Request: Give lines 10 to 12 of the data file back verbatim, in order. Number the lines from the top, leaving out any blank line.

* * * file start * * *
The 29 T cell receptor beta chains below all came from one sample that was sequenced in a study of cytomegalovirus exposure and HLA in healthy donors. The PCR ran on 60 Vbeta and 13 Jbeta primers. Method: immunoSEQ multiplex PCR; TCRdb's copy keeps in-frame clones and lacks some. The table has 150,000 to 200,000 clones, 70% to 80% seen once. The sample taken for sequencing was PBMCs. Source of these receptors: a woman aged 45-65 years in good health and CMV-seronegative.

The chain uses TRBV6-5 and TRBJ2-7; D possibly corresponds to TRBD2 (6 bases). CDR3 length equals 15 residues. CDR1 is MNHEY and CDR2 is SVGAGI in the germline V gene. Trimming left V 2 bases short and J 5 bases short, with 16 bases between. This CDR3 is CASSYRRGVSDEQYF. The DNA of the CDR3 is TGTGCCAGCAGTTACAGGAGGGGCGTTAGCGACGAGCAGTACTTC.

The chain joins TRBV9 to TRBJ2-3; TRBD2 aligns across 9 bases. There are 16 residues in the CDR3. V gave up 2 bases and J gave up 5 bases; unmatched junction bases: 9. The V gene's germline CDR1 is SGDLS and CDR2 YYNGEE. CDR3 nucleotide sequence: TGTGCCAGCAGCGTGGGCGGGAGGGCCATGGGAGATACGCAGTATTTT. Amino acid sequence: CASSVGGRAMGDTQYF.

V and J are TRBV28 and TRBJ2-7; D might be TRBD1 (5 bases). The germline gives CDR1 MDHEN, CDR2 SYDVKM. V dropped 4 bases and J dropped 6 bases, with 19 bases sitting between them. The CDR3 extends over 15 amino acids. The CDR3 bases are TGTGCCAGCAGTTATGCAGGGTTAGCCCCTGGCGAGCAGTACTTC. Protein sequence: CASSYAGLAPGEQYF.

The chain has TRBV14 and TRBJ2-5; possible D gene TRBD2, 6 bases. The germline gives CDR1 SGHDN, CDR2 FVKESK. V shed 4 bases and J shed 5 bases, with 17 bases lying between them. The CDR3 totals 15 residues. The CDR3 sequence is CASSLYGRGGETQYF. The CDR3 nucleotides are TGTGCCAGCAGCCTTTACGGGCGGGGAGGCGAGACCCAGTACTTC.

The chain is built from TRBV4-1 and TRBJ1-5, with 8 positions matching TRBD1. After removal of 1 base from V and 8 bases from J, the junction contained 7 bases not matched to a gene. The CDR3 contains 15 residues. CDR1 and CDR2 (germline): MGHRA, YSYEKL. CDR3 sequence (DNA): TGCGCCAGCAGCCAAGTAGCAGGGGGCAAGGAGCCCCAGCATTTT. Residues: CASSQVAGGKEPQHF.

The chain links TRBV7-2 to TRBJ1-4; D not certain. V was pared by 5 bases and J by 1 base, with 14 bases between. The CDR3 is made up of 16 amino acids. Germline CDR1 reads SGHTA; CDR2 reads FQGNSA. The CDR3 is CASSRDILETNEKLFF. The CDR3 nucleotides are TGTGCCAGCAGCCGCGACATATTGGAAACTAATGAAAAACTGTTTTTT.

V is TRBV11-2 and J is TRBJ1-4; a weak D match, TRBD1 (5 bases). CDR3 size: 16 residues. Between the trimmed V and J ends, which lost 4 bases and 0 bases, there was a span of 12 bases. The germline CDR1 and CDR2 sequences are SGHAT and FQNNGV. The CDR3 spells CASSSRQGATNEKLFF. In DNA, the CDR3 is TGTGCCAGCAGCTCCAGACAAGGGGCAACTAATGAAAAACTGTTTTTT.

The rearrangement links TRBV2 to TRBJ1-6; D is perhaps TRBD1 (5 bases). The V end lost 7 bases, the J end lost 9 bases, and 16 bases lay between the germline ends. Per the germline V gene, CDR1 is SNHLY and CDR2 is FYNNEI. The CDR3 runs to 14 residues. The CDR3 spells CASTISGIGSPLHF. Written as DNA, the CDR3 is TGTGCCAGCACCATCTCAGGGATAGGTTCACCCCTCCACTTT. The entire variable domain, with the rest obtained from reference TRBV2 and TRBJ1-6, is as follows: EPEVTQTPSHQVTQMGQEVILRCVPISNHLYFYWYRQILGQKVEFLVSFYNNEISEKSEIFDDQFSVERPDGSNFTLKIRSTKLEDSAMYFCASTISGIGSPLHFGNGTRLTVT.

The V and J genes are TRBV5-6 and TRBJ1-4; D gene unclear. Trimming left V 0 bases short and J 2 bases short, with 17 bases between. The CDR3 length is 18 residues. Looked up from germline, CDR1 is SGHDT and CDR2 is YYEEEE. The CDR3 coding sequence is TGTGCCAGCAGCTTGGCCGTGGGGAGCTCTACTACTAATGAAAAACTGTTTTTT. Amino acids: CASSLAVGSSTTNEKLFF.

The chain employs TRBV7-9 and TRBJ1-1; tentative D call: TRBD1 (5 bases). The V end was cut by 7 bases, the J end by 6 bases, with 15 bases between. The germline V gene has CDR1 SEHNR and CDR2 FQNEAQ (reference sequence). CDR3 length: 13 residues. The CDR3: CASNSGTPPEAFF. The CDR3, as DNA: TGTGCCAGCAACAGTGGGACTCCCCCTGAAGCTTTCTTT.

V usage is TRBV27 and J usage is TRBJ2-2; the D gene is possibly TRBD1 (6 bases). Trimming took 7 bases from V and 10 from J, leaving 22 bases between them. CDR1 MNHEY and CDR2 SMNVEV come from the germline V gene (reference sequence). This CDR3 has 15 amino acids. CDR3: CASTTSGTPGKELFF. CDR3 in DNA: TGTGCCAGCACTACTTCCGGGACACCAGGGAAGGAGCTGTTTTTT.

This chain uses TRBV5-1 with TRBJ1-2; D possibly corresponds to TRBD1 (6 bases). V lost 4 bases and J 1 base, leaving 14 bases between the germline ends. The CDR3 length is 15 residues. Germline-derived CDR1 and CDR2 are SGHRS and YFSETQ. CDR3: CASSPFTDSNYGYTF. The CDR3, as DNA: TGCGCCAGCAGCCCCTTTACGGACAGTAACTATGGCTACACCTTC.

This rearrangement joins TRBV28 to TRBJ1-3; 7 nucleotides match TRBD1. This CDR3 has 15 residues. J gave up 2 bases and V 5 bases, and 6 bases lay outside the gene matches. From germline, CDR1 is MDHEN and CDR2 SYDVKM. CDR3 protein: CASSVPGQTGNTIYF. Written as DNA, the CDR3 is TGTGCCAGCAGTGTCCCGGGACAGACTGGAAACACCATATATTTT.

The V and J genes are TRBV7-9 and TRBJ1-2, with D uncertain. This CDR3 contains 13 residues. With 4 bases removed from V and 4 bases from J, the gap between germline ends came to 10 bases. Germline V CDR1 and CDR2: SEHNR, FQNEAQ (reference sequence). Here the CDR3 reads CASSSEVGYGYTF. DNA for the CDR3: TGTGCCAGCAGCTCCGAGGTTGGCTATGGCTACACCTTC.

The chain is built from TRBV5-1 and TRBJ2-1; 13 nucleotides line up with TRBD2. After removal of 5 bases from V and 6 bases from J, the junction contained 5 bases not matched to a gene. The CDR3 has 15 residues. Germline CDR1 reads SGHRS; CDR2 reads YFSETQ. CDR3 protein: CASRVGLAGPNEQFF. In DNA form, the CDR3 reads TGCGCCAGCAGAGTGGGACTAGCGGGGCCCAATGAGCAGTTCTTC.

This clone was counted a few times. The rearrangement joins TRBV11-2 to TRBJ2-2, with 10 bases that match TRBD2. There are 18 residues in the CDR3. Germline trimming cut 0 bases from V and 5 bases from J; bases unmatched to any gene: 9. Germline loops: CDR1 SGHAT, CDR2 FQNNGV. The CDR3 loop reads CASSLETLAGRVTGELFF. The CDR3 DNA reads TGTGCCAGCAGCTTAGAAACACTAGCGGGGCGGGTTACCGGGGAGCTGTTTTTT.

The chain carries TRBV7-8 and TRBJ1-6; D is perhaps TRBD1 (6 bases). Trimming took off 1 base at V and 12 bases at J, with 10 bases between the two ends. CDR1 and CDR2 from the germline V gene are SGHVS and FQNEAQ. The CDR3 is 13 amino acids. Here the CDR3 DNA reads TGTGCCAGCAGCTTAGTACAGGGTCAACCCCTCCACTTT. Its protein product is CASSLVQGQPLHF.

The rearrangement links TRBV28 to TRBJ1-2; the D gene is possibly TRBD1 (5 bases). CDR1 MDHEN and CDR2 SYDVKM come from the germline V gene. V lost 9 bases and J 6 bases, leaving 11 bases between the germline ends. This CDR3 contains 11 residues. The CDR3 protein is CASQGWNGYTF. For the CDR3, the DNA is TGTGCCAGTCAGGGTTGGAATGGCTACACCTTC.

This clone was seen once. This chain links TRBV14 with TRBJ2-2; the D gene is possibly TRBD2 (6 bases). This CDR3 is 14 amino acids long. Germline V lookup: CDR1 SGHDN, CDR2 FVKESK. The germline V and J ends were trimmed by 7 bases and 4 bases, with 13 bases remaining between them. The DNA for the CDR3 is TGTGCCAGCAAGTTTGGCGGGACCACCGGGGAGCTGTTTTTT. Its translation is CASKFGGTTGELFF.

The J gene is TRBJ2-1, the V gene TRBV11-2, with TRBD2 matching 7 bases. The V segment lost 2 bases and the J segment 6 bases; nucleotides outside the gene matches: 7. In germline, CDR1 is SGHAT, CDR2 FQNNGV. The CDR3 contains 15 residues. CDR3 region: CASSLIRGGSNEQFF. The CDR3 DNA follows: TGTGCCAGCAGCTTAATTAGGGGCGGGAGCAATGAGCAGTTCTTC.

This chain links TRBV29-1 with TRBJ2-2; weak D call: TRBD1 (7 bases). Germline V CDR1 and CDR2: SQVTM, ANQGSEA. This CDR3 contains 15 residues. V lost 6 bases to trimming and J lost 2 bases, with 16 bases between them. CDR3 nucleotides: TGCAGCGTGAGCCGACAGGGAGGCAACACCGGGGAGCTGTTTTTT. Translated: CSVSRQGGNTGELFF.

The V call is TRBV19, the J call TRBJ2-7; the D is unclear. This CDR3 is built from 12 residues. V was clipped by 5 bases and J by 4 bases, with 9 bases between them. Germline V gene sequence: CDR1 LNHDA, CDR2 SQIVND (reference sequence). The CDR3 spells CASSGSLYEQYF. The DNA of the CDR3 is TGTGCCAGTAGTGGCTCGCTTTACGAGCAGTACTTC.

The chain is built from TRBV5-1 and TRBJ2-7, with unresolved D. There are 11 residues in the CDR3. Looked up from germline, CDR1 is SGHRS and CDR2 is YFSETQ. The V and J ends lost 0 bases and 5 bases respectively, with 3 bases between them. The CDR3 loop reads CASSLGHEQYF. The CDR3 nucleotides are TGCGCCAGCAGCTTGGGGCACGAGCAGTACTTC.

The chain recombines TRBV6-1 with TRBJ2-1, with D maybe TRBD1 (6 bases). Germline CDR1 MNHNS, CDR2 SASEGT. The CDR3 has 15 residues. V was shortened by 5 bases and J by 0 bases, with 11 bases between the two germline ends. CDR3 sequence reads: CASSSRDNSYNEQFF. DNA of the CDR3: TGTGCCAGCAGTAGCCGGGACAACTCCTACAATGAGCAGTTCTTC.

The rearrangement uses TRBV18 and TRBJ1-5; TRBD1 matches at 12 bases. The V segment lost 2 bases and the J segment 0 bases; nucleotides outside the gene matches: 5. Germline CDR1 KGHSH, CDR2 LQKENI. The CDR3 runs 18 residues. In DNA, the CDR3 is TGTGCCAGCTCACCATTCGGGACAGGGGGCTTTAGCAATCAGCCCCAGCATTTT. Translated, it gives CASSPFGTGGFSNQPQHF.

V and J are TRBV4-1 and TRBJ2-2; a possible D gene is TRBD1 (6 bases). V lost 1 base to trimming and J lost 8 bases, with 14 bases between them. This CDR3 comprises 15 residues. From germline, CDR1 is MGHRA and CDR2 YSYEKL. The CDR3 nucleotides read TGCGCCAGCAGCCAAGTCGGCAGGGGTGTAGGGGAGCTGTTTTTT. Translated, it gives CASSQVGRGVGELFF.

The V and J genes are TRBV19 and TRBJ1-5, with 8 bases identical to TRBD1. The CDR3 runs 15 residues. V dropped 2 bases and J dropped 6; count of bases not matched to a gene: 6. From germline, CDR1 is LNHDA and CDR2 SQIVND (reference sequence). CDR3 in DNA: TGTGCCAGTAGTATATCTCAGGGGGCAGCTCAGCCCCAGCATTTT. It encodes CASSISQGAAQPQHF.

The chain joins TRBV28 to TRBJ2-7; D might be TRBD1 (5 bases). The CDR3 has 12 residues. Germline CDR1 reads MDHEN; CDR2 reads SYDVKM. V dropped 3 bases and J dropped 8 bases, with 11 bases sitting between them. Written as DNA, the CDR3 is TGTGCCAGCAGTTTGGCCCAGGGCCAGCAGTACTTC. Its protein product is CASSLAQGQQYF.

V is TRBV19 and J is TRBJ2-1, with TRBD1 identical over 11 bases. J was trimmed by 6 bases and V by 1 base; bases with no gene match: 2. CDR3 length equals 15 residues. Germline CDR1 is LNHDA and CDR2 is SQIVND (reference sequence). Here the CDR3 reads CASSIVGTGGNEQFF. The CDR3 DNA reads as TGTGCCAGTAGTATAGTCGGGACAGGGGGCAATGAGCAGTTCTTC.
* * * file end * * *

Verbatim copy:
The V and J genes are TRBV5-6 and TRBJ1-4; D gene unclear. Trimming left V 0 bases short and J 2 bases short, with 17 bases between. The CDR3 length is 18 residues. Looked up from germline, CDR1 is SGHDT and CDR2 is YYEEEE. The CDR3 coding sequence is TGTGCCAGCAGCTTGGCCGTGGGGAGCTCTACTACTAATGAAAAACTGTTTTTT. Amino acids: CASSLAVGSSTTNEKLFF.

The chain employs TRBV7-9 and TRBJ1-1; tentative D call: TRBD1 (5 bases). The V end was cut by 7 bases, the J end by 6 bases, with 15 bases between. The germline V gene has CDR1 SEHNR and CDR2 FQNEAQ (reference sequence). CDR3 length: 13 residues. The CDR3: CASNSGTPPEAFF. The CDR3, as DNA: TGTGCCAGCAACAGTGGGACTCCCCCTGAAGCTTTCTTT.

V usage is TRBV27 and J usage is TRBJ2-2; the D gene is possibly TRBD1 (6 bases). Trimming took 7 bases from V and 10 from J, leaving 22 bases between them. CDR1 MNHEY and CDR2 SMNVEV come from the germline V gene (reference sequence). This CDR3 has 15 amino acids. CDR3: CASTTSGTPGKELFF. CDR3 in DNA: TGTGCCAGCACTACTTCCGGGACACCAGGGAAGGAGCTGTTTTTT.